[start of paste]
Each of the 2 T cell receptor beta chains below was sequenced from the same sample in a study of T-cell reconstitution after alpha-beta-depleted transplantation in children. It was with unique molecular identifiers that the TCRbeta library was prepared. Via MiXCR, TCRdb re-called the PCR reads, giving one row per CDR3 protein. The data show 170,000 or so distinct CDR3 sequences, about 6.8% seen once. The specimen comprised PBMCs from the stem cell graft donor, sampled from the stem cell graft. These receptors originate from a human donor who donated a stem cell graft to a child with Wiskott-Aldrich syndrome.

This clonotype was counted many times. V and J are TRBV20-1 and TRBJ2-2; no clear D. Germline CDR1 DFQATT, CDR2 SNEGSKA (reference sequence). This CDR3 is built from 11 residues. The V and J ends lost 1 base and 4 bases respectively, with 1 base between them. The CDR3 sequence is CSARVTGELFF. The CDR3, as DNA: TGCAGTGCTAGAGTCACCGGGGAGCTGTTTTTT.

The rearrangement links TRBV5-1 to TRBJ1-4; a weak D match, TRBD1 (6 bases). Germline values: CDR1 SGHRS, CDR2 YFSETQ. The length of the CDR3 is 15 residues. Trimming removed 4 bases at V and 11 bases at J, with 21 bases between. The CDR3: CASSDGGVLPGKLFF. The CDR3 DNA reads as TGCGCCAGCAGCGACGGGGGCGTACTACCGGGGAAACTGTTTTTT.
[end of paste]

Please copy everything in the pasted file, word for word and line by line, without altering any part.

Each of the 2 T cell receptor beta chains below was sequenced from the same sample in a study of T-cell reconstitution after alpha-beta-depleted transplantation in children. It was with unique molecular identifiers that the TCRbeta library was prepared. Via MiXCR, TCRdb re-called the PCR reads, giving one row per CDR3 protein. The data show 170,000 or so distinct CDR3 sequences, about 6.8% seen once. The specimen comprised PBMCs from the stem cell graft donor, sampled from the stem cell graft. These receptors originate from a human donor who donated a stem cell graft to a child with Wiskott-Aldrich syndrome.

This clonotype was counted many times. V and J are TRBV20-1 and TRBJ2-2; no clear D. Germline CDR1 DFQATT, CDR2 SNEGSKA (reference sequence). This CDR3 is built from 11 residues. The V and J ends lost 1 base and 4 bases respectively, with 1 base between them. The CDR3 sequence is CSARVTGELFF. The CDR3, as DNA: TGCAGTGCTAGAGTCACCGGGGAGCTGTTTTTT.

The rearrangement links TRBV5-1 to TRBJ1-4; a weak D match, TRBD1 (6 bases). Germline values: CDR1 SGHRS, CDR2 YFSETQ. The length of the CDR3 is 15 residues. Trimming removed 4 bases at V and 11 bases at J, with 21 bases between. The CDR3: CASSDGGVLPGKLFF. The CDR3 DNA reads as TGCGCCAGCAGCGACGGGGGCGTACTACCGGGGAAACTGTTTTTT.